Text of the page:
The fall of Eastern Ghouta and Deraa to forces loyal to the regime of President Bashar al-Assad over the past few months represent a crowning success for Moscow’s low-cost Syria policy. In less than three years, Russian military support to the previously beleaguered Assad regime has allowed the latter to reclaim over 60 percent of the country’s territory using a dual local and regional phased approach. Russia has repeatedly created de-escalation zones that froze large geographic regions, allowing the regime to focus its limited resources on specific areas. In parallel, it established a “peace process” in Astana that divided the opposition, but more importantly co-opted regional powers such as Turkey and Israel by increasing their stakes in the Syrian geopolitical game. Moscow’s savvy war management strategy played an instrumental role in insuring military successes in Aleppo, Homs, and more recently Eastern Ghouta and Deraa.

At the local level, Moscow has aimed at undermining the opposition by dealing decisive military blows to rebel strongholds, isolating them geographically and cutting them off from their regional backers. It has followed this with localized ceasefires, which helped the regime reallocate its limited military ground resources to the next front. This approach was first seen in the fall of Aleppo in December 2016. The city’s capture led to the mass eviction of rebel groups, mostly to Idlib in northern Syria, which made the remaining population of Aleppo more uniformly favorable toward the regime.

Once localized ceasefires were established, the regime could regroup its forces and start separate regional offensives. The regime’s first such endeavor after Aleppo was to recapture eastern Syria from the Islamic State, which was faltering under U.S. coalition strikes. Its forces advanced to Sukhna via Palmyra before moving further north to the province of Deir Ezzor in an attempt to grab as much strategic territory as possible in the northeast, which is rich in water, oil, and gas.

Three months after the regime announced victory over the Islamic State in November 2017, Syrian regime forces launched a fresh ground and air offensive in February 2018 against rebel positions in the besieged enclave of Eastern Ghouta, which subsequently fell to regime forces in April. This was soon followed by the establishment of “reconciliation committees” made up of locals whose job is to encourage rebels in the area to surrender and turn over their weapons. These committees sometimes also helped the regime militarily: Opposition website Enab Baladi reported in April that Assad forces supported one committee affiliated with Sheikh Bassam Dafda, a prominent local pro-regime figure, which helped the regime besiege the Eastern Ghouta neighborhood of Ain Tarma.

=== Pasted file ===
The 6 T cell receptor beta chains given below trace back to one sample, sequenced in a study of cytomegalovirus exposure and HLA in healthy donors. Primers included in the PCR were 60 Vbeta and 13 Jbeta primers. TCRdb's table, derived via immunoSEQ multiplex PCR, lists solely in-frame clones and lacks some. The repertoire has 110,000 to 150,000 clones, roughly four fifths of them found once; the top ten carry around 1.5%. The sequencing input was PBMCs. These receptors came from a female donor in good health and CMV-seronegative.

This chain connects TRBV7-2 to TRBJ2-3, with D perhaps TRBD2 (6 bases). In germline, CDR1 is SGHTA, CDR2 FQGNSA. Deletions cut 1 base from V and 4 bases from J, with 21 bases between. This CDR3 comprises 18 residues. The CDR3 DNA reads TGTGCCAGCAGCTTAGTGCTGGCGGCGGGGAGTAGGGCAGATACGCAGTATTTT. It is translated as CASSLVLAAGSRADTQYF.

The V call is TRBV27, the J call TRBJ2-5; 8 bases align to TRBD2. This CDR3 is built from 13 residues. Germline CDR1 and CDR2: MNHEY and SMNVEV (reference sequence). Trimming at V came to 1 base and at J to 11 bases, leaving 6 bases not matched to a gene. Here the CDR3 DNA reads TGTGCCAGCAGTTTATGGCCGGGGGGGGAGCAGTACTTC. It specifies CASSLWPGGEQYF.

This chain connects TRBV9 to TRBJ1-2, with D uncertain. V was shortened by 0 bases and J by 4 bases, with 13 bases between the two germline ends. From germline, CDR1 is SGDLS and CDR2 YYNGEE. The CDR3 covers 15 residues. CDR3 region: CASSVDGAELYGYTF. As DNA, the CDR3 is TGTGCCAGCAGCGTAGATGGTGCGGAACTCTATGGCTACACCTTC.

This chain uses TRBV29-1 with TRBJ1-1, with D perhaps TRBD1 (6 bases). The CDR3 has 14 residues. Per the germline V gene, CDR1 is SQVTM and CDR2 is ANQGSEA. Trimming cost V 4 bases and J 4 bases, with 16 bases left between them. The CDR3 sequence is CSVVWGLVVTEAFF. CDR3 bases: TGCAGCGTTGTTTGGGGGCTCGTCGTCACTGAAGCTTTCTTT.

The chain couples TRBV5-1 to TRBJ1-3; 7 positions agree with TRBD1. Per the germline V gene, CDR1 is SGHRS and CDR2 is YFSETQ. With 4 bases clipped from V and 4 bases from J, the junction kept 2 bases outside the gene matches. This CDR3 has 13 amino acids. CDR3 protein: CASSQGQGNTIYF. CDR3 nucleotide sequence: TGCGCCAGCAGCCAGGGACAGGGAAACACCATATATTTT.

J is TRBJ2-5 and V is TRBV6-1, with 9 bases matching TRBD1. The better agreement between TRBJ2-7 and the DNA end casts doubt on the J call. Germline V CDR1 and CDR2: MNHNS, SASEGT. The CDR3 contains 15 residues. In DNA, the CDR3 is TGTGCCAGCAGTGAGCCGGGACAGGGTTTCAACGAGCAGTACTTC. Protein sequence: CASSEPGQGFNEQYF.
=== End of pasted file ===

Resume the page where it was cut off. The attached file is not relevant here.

Similar processes of forcing reconciliation were used to hasten the fall of other rebel areas in southern Syria. Since the start of 2017, the regime—with Russian support—increased local reconciliation efforts, notably seen in the southern villages of Kafr Hawr, Bayt Tayma, Bayt Saber, and Bayt Jinn. Fighters who refuse the terms set by the reconciliation committees are required to leave the area, usually departing for Idlib. Rebel fighters who accept the reconciliation agreement undergo taswiyat al-wad‘ (“regularizing one’s situation”), negotiating terms of surrender with the reconciliation committees. In the case of the Hermon Regiment, which had formerly fought as part of the Free Syrian Army, this process even led to their integration into Syrian military intelligence forces fighting Jabhat Fatah al-Sham. The same reconciliation process was similarly applied in July in Bosra al-Sham, which led to the city’s fall.

In parallel to its local campaigns, Russia has pushed a regional peace process to include the regime’s allies and co-opt other powers that had been supporting select rebel groups. The 2017 Astana peace process provided a framework for creating the local de-escalation zones and aimed at ending all hostilities between the regime and the opposition. This not only allowed the regime to phase the takeover of rebel areas, but also created deep divisions within an already fragmented opposition, which accused each other of treason.